[056] Manual Frequency Response Measurements for Magnetics - Part II

How to improve manual impedance measurements with a good signal source. 



In this article, Dr. Ridley provides further insight into frequency response measurements of transformers and inductors using equipment that you probably already have in your laboratory. An improved signal generator allows errors in short-circuit measurements to be greatly reduced.


The Importance of Impedance Measurements

As mentioned in the last article in this series, impedance measurements of transformers and inductors are an essential step in producing quality magnetics for prototyping and production. Ideally, the measurements of magnetics impedance should be made with a properly calibrated and automated piece of test equipment [1]. However, many students of power electronics and engineers beginning their careers only have access to the most basic laboratory instruments. The impedances of all magnetics should still be measured with the techniques described in these articles. The time spent on this process is very valuable.


Manual Setup of Impedance Measurements

Figure 1 shows the recommended test setup for manually measuring magnetic components. The device under test is connected in series with a 1-ohm test resistor, and a signal applied across the series combination. The voltage across the 1-ohm resistor, representing the current, is measured with one channel of an oscilloscope. The voltage across the series combination is measured with the second channel.

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Fig. 1: Schematic of How to Measure Frequency Response of Magnetics Using a Signal Generator and Oscilloscope.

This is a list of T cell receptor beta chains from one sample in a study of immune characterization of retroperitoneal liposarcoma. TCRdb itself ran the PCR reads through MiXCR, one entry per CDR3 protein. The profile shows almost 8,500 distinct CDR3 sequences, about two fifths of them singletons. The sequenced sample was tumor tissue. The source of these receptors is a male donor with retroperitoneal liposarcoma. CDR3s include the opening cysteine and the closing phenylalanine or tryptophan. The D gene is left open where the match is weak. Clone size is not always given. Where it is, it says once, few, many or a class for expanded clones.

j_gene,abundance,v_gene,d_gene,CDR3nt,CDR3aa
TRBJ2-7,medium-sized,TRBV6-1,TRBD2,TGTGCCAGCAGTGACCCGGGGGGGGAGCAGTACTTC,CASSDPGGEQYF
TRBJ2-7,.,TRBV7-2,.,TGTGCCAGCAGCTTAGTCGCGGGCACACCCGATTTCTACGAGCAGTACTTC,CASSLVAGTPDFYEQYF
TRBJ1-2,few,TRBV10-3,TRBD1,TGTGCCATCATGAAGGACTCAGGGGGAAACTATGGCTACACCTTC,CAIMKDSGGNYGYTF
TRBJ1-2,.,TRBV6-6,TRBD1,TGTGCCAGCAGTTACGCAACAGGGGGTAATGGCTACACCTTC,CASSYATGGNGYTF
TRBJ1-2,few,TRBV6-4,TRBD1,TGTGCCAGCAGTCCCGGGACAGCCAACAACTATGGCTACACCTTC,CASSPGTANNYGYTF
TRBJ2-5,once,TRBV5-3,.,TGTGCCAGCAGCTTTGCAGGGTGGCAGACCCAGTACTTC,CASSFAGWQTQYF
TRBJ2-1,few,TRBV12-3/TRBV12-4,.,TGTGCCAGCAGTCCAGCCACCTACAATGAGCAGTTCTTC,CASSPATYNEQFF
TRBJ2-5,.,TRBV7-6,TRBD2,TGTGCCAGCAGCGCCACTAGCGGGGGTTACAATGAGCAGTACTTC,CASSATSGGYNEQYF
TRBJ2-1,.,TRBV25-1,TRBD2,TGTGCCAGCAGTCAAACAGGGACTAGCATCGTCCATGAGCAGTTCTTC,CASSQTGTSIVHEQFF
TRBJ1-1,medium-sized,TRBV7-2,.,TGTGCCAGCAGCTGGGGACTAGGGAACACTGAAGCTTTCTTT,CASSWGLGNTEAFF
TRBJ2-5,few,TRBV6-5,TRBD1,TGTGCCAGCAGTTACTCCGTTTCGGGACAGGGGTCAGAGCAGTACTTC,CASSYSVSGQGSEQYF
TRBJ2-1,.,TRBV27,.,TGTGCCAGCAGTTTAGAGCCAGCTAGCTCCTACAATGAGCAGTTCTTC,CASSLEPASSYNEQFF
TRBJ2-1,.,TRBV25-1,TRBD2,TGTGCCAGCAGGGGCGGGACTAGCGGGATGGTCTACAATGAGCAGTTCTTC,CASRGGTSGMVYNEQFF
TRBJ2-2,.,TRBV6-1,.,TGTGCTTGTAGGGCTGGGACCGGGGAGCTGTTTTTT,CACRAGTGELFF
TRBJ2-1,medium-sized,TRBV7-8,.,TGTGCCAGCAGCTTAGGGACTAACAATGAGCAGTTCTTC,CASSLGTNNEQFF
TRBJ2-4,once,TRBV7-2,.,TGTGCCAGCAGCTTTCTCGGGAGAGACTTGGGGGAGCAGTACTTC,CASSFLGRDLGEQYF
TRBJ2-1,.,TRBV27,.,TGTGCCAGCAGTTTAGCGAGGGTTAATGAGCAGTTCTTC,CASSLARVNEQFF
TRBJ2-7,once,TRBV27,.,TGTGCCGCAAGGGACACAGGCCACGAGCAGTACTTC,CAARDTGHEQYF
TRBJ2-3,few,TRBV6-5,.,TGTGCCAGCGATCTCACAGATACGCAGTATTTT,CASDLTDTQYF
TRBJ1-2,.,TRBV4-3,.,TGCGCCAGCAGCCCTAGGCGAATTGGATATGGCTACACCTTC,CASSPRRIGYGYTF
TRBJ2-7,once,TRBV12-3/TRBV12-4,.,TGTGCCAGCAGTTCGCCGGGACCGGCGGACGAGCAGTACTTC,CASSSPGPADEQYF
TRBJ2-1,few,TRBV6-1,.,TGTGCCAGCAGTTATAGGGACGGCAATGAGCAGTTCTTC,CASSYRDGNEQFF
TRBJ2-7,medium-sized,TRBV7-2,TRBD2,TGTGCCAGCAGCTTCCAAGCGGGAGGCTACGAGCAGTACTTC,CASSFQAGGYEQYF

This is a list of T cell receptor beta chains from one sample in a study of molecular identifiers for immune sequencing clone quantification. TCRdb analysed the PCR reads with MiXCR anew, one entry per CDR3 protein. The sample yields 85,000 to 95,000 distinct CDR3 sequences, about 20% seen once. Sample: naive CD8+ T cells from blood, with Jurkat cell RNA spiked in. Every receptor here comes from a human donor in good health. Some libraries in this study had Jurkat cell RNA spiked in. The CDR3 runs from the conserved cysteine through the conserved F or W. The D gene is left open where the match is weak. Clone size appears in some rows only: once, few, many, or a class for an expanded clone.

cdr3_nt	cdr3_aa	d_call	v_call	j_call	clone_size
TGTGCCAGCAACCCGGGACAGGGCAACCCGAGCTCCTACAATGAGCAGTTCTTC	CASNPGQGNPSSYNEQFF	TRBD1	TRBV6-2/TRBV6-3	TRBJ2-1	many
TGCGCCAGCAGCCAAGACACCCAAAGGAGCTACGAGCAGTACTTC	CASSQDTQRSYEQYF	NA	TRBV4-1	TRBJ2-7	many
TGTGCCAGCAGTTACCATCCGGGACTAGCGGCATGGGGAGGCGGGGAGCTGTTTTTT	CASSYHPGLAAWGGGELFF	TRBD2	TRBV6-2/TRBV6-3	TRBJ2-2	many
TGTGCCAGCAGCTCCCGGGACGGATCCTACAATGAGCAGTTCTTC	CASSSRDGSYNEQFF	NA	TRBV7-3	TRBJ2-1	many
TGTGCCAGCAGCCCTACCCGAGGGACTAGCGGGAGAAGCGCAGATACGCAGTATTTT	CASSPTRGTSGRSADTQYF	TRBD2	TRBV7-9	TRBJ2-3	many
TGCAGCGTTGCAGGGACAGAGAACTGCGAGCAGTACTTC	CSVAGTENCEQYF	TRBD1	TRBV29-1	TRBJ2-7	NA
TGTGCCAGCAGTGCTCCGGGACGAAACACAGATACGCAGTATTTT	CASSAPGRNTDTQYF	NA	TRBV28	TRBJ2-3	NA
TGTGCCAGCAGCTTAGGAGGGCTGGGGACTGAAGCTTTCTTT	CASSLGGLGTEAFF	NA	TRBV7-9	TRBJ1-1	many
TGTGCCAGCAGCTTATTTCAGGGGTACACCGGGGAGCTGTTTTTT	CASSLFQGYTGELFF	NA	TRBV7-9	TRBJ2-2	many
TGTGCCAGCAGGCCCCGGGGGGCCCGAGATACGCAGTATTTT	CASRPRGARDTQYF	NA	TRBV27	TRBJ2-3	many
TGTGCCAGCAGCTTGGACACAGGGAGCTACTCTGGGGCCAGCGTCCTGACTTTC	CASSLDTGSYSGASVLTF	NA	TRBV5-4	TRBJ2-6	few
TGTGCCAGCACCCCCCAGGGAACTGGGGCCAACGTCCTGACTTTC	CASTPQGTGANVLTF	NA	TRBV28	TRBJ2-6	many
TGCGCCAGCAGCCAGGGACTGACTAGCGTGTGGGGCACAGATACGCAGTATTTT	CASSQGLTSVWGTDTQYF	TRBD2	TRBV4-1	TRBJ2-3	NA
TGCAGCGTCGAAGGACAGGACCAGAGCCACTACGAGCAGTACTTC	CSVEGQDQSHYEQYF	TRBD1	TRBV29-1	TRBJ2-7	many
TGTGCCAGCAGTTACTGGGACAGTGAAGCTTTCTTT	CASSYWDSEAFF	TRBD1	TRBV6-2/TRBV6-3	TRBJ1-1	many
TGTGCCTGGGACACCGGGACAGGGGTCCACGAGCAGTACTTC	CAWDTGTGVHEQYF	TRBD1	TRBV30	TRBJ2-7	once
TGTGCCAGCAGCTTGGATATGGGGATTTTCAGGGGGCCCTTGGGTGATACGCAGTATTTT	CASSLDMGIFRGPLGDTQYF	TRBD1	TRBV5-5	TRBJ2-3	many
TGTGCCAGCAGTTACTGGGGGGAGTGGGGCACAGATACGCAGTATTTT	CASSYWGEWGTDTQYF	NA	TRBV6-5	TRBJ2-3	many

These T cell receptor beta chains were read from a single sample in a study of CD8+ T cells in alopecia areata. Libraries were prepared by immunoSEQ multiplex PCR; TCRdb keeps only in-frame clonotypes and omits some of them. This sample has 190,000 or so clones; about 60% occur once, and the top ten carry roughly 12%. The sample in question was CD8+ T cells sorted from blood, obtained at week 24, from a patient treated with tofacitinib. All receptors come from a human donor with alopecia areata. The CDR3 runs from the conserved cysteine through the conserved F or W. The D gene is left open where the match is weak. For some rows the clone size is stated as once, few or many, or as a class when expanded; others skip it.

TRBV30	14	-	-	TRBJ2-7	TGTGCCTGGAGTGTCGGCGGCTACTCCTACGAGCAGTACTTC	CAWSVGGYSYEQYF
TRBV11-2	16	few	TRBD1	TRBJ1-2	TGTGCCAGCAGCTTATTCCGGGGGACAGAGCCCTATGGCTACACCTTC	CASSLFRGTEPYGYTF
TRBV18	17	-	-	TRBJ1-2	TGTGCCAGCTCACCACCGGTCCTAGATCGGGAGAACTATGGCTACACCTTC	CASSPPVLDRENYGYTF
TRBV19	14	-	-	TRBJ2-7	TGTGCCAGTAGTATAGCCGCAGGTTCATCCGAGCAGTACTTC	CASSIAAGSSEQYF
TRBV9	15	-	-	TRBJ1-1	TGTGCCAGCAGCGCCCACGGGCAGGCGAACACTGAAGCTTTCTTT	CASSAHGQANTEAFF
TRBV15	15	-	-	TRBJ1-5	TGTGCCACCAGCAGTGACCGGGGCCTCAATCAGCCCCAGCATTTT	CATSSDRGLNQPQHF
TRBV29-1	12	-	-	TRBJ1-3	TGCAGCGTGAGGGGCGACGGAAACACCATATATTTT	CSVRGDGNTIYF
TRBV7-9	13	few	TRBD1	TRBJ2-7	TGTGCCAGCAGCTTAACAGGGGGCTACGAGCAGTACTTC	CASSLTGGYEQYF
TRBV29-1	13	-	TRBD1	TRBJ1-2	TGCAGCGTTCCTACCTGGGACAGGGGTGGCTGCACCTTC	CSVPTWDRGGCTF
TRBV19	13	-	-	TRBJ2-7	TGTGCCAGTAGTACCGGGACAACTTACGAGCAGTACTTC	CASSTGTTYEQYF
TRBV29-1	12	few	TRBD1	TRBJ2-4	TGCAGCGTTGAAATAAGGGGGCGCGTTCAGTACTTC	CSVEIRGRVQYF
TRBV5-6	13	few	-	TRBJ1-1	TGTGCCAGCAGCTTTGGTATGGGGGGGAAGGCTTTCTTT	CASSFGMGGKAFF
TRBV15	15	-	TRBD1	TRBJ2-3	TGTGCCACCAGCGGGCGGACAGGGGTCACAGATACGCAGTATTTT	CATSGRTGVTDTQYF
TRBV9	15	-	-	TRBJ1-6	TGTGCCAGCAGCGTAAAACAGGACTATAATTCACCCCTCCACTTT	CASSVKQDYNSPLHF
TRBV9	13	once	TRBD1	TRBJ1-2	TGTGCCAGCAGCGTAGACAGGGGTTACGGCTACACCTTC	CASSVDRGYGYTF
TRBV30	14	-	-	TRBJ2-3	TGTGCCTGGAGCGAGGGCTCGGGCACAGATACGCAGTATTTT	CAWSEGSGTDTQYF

Figure 2 shows a photograph of the actual lab test setup. A small test fixture containing the sense resistor was used to improve RF layout issues of the test setup [1]. It is very important that the impedance of the sense resistor setup be accurate up to the highest measurement frequency.

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Fig. 2: Photograph of Manual Magnetics Impedance Test Setup.

This setup was used in the last article in this series. Very good results were obtained for the open-circuit measurements of a transformer. The measurements with the manual setup and with the AP300 analyzer setup were in very close agreement.


Experimental Results for Short-Circuit Impedance Measurements

Figure 3 shows the results of measurements with the transformer secondary shorted. In this case, the manual measurements did not agree very well with the AP300 measurements.

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Fig. 3: Comparison of Manual Transformer Short-Circuit Impedance Measurements and Automated Measurements with the AP300.

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